9 Bad Habits That Drain Your Energy

Do you often feel tired, sluggish or unmotivated, even after a full night’s sleep?

Your daily habits could be to blame. Many common behaviors and lifestyle choices can slowly sap your energy levels, leaving you feeling exhausted by the end of the day.

As Dr. Ruvini Wijetilaka, a board-certified internal medicine physician, explains: “People who experience daytime sleepiness likely aren’t getting enough quality deep sleep at night.”

9 Bad Habits That Drain Your Energy

But it’s not just about the quantity of sleep – what you do during your waking hours also has a major impact on your energy and vitality.

To help you identify the culprits behind your fatigue, here are 9 bad habits that may be draining your energy without you even realizing it.

By making some simple changes, you can boost your energy and feel your best each day.

Here we go.

9 Bad Habits That Drain Your Energy

1. Skimping on Sleep

Getting enough high-quality sleep is essential for maintaining optimal energy levels. Most adults need 7-9 hours per night. Skimping on sleep, even by an hour or two, can leave you feeling tired and sluggish the next day.

“Our body cells metabolize food differently based on the time of day,” says Dr. Mary Valvano. “Eating the same meal at 8 a.m. versus 6 p.m. can influence our body’s ability to use it for energy.” Late dinners and snacking before bed can disrupt your sleep quality.

2. Relying on Caffeine

While a cup of coffee can provide a quick energy boost, relying too heavily on caffeine can backfire. Consuming caffeine, especially later in the day, can interfere with your sleep and lead to a cycle of dependence.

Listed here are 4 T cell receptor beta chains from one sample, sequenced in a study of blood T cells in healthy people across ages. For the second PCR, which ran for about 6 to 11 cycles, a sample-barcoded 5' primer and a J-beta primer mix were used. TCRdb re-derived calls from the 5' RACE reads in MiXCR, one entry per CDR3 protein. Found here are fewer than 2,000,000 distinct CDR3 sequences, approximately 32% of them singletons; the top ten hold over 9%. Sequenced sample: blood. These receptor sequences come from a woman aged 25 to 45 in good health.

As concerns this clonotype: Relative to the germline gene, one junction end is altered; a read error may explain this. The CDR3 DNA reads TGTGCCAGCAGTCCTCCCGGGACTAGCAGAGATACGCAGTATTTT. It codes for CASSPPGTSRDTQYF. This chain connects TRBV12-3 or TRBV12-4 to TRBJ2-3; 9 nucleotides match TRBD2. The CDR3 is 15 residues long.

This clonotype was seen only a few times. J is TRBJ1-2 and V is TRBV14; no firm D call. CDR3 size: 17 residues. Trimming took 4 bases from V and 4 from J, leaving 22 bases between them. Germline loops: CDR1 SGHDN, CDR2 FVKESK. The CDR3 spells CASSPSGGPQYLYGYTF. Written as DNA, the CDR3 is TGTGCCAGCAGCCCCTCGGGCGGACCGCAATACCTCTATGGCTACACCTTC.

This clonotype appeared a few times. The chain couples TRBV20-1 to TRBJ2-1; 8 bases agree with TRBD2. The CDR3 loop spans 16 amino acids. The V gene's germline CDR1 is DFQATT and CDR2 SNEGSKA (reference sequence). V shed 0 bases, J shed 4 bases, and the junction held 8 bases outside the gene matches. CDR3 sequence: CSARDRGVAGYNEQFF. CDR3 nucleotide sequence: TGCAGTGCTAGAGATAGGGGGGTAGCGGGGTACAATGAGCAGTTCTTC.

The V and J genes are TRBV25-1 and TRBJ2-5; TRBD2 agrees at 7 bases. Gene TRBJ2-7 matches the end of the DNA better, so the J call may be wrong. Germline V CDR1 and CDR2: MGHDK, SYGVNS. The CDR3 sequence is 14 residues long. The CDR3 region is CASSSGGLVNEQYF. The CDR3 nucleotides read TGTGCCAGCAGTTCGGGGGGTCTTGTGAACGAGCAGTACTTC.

“The more serious risks of caffeine are mostly related to heavy consumption from energy drinks and supplements,” warns Dr. Stephen Devries, a preventive cardiologist. Opt for milder sources like tea and limit intake after noon.

3. Sitting Too Much

A sedentary lifestyle is a major energy drain. Sitting for long periods slows circulation and metabolism. Aim to take movement breaks every 30-60 minutes.

“Regular exercise can help improve energy levels by increasing blood flow and oxygen to the brain and muscles,” advises Dr. Danielle Kelvas. “Aim for at least 30 minutes of moderate-intensity exercise each day, such as brisk walking, cycling, or swimming.”

4. Eating an Imbalanced Diet

What you eat has a direct impact on your energy. A diet high in processed foods, refined carbs and added sugars will leave you feeling sluggish.

Focus on whole, nutrient-dense foods like fruits, vegetables, whole grains, lean proteins and healthy fats to provide lasting energy. “A diet rich in whole, unprocessed foods, focusing on a variety of fruits, vegetables, whole grains and lean proteins, can help sustain energy levels throughout the day,” says Dr. Kelvas.

5. Not Drinking Enough Water

Even mild dehydration can zap your energy and impair physical and mental performance. Aim to drink at least 8 glasses of water per day and more if you exercise or live in a hot climate. Keep a reusable water bottle with you to sip on throughout the day.

6. Overcommitting Yourself

Taking on too many responsibilities and spreading yourself too thin is exhausting, both mentally and physically. Learn to set boundaries and say no to commitments that aren’t essential or fulfilling. Make time for relaxation and self-care.